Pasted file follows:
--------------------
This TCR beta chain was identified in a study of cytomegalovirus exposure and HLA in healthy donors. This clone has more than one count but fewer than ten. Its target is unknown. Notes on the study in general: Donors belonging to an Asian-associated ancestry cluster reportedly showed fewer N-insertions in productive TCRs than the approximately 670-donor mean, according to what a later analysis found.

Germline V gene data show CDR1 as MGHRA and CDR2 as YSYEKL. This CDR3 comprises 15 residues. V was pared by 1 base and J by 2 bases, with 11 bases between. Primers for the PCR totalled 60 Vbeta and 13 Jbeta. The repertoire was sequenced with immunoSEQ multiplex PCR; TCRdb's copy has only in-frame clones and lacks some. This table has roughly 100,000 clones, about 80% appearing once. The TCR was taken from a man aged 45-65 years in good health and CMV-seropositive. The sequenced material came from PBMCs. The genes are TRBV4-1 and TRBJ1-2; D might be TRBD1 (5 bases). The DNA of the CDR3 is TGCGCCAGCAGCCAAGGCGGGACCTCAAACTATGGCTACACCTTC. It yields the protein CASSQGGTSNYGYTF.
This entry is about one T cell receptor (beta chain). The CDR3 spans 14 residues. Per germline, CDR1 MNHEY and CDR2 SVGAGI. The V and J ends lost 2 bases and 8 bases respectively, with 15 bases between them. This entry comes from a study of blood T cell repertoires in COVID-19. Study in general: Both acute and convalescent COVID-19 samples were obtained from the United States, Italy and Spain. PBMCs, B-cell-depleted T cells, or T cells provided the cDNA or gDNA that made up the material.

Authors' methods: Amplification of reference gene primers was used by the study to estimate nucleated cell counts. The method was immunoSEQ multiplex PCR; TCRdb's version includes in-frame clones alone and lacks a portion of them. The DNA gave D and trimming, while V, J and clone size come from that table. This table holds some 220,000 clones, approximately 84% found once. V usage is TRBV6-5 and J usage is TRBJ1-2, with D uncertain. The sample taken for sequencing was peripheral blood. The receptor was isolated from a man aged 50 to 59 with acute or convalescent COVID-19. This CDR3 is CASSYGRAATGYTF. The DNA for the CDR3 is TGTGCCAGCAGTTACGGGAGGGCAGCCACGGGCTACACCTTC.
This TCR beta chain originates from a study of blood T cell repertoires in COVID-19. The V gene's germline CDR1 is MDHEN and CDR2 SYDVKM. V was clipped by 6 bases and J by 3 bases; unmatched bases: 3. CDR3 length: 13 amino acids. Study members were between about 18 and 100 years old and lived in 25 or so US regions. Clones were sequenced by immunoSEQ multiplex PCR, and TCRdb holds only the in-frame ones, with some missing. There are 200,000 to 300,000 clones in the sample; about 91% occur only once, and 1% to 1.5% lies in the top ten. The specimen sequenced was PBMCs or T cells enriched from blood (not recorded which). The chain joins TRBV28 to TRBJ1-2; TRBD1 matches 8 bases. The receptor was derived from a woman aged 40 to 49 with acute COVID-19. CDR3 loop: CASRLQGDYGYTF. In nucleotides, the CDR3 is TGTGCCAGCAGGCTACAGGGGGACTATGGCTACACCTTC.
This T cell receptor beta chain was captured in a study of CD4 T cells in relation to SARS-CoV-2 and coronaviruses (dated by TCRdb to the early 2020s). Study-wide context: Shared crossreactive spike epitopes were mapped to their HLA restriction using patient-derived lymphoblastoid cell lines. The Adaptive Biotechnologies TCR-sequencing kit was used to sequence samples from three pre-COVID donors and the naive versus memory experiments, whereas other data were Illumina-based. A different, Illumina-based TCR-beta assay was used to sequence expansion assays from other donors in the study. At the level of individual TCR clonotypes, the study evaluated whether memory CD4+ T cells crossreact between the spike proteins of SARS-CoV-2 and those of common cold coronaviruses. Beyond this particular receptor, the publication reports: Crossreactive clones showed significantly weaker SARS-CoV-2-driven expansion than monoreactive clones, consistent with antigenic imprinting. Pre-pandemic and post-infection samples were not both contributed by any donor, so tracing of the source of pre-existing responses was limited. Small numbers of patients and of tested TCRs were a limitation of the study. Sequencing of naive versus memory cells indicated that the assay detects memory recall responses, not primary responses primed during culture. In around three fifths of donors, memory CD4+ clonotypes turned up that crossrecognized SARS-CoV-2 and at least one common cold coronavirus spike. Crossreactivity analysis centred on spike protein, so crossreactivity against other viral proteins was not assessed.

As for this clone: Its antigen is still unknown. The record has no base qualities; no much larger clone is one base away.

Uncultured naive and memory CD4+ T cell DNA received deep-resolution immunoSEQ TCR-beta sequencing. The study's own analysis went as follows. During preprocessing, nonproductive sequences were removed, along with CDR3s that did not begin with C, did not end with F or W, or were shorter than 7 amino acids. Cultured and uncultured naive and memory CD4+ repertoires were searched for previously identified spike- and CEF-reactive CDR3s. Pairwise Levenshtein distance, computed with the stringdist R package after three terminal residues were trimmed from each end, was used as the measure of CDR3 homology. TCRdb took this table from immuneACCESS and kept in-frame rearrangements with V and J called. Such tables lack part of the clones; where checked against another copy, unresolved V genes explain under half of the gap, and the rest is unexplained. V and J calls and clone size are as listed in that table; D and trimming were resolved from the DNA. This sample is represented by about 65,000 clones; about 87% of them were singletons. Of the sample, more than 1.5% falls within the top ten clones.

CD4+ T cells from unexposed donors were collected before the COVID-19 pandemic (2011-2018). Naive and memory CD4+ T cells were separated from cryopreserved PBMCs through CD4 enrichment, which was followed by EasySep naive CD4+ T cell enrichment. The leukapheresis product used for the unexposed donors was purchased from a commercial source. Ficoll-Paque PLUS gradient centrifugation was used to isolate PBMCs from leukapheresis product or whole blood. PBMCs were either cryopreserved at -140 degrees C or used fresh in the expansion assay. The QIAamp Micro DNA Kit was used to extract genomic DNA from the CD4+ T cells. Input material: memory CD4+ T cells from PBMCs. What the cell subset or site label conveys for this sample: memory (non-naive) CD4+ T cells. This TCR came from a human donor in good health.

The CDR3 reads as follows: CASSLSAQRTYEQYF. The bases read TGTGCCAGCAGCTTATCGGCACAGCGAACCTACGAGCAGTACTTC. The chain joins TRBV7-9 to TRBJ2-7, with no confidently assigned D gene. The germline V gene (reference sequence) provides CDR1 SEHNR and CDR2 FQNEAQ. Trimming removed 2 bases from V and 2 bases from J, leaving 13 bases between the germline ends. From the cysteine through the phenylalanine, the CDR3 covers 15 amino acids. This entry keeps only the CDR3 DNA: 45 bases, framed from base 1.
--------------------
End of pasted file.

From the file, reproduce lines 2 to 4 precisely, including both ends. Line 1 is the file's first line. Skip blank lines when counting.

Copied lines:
Germline V gene data show CDR1 as MGHRA and CDR2 as YSYEKL. This CDR3 comprises 15 residues. V was pared by 1 base and J by 2 bases, with 11 bases between. Primers for the PCR totalled 60 Vbeta and 13 Jbeta. The repertoire was sequenced with immunoSEQ multiplex PCR; TCRdb's copy has only in-frame clones and lacks some. This table has roughly 100,000 clones, about 80% appearing once. The TCR was taken from a man aged 45-65 years in good health and CMV-seropositive. The sequenced material came from PBMCs. The genes are TRBV4-1 and TRBJ1-2; D might be TRBD1 (5 bases). The DNA of the CDR3 is TGCGCCAGCAGCCAAGGCGGGACCTCAAACTATGGCTACACCTTC. It yields the protein CASSQGGTSNYGYTF.
This entry is about one T cell receptor (beta chain). The CDR3 spans 14 residues. Per germline, CDR1 MNHEY and CDR2 SVGAGI. The V and J ends lost 2 bases and 8 bases respectively, with 15 bases between them. This entry comes from a study of blood T cell repertoires in COVID-19. Study in general: Both acute and convalescent COVID-19 samples were obtained from the United States, Italy and Spain. PBMCs, B-cell-depleted T cells, or T cells provided the cDNA or gDNA that made up the material.

Authors' methods: Amplification of reference gene primers was used by the study to estimate nucleated cell counts. The method was immunoSEQ multiplex PCR; TCRdb's version includes in-frame clones alone and lacks a portion of them. The DNA gave D and trimming, while V, J and clone size come from that table. This table holds some 220,000 clones, approximately 84% found once. V usage is TRBV6-5 and J usage is TRBJ1-2, with D uncertain. The sample taken for sequencing was peripheral blood. The receptor was isolated from a man aged 50 to 59 with acute or convalescent COVID-19. This CDR3 is CASSYGRAATGYTF. The DNA for the CDR3 is TGTGCCAGCAGTTACGGGAGGGCAGCCACGGGCTACACCTTC.